The agricultural tradition still characterizes the Rocchese landscape. The vine is cultivated on most of the territory and produces fine wines among which the D.O.C. Dolcetto di Ovada, Barbera del Monferrato, Piedmont Chardonnay and Cortese of Alto Monferrato.
Tourism "lives" especially in the summer season, when festivals, exhibitions, music and food and wine evenings take place cyclically, culminating in the Festival of folklore and traditions where you can taste the famous lasagna in peirbuieira (also perbureira or perbuiera). The recipe is rigorously kept in the heart of the inhabitants who proudly make it year after year. The festival is held as usual on the last Sunday of August and the 3 days that precede it. Once it was a simple waste broth when beans were boiled, since the boiling water was tasty and cheap if it was used in broth. Over time it has taken on a more tasty and full of flavor connotation.
"Breakfast at Rocca Grimalda, a terrific country with an alpine appearance, all at one time. Even the Cavallino Bianco tavern is like this; a tavern that by now no dinners are almost anymore: cozy, very crowded, very cheerful. Chickpea soups, ravioli, roast in ossettas with sauerkraut and the 14-degree Dolcetto di Rocca, truly "Superiore": a moment of emotion for all the virtues of the past; old Piedmont survives only on the borders of the region "MARIO SOLDATI, Wine with wine. Third trip, Milan, Mondadori, 1976.
The Castle: from which you can admire the entire valley is still the worthy guardian of ancient historical events. The original structure dates back to the 13th century; characteristic is the circular five-storey tower with a helical staircase made in the thickness of the walls. The structure, after the original purely military function, was transformed into a luxurious stately home in the 18th century. It can be visited by appointment, it is currently a privately owned country residence.
Belvedere Marconi, known by the people of Reggio as "the rotunda" which enjoys an absolutely privileged view of the ancient Via del Sale, can be reached by walking through the alleys of the historic village characterized by suggestive views.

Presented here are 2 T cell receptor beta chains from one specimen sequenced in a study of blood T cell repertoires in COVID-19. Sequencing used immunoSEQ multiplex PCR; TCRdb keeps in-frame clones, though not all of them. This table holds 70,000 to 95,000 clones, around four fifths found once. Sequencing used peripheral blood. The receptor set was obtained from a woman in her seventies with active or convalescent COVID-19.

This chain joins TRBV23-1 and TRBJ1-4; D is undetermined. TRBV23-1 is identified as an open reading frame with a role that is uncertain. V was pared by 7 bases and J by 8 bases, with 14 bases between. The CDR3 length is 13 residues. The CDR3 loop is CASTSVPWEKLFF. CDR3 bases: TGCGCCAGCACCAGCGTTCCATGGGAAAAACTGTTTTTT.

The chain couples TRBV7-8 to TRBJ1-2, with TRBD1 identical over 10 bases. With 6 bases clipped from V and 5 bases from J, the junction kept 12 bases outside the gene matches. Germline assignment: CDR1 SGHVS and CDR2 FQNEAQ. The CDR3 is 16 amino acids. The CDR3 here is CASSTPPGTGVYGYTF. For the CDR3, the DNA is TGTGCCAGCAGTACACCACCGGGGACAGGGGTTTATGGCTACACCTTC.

Church of San Giacomo Maggiore, of Romanesque origin, enlarged and remodeled over the centuries, still preserves the ancient façade incorporated in the right perimeter wall with a series of gray stone arches and part of the original basement of the bell tower.
Particularly interesting is the Church of Santa Limbania in Castelvero: of very ancient origin, it could date back to the Byzantine castrum or however to the high-medieval era. It is an ancient and traditional center of devotion; preserves valuable 16th century frescoes. The church has recently been restored.
To the north of the Rocchese territory is the village of San Giacomo, in whose territory the Schierano and Zerba farmhouses and the ancient Savoia Vecchia, that is the horse-change station and inn located along the freeway of the Rio Secco, ancient communication route, are located. for Monferrato and France. This road started from Libarna, on Via Postumia, touched Gavi, went down to Capriata, went up the Rio Secco near San Giacomo and continued to Acqui Terme.
Scattered throughout the countryside there are numerous votive shrines, as well as the rural church dedicated to San Rocco dating back to the 16th century, and that of San Giacomo in the homonymous village.
Although archaeological finds, in the plain along the Orba, between the localities of San Carlo and Schierano, the first settlements date back to the presence of Ligurian populations in pre-Roman times, the origins of the village of Rocca Grimalda are uncertain and merge into legend.
As confirmed by the current position and conformation, the nucleus rises as a lookout point overlooking a hill: a fortified village in the area of the current church of Santa Limbania in Castelvero (ancient Castrum Vetus).
The first written records date back to the early Middle Ages: in 963 Rocca Grimalda was included among the territories granted by the emperor Ottone to the Aleramici marquises of Monferrato. Subsequently, the town has been the subject of military and economic disputes for centuries and assumes defensive and control functions, as evidenced today by the local toponymy: Torricella (walls), Bastione (northern fortifications) and so on. The built-up area already occupies the current surface extending inside a fortified wall.
Particularly harsh is the French occupation of 1650 which involves the destruction of a large part of the defensive walls, during the Austrian succession war of the 18th century, Austrian, Spanish and French troops battled for the possession of the fortress.
From 1736 Rocca Grimalda becomes part of the kingdom of Sardinia and follows the fortunes of the history of the kingdom of Italy.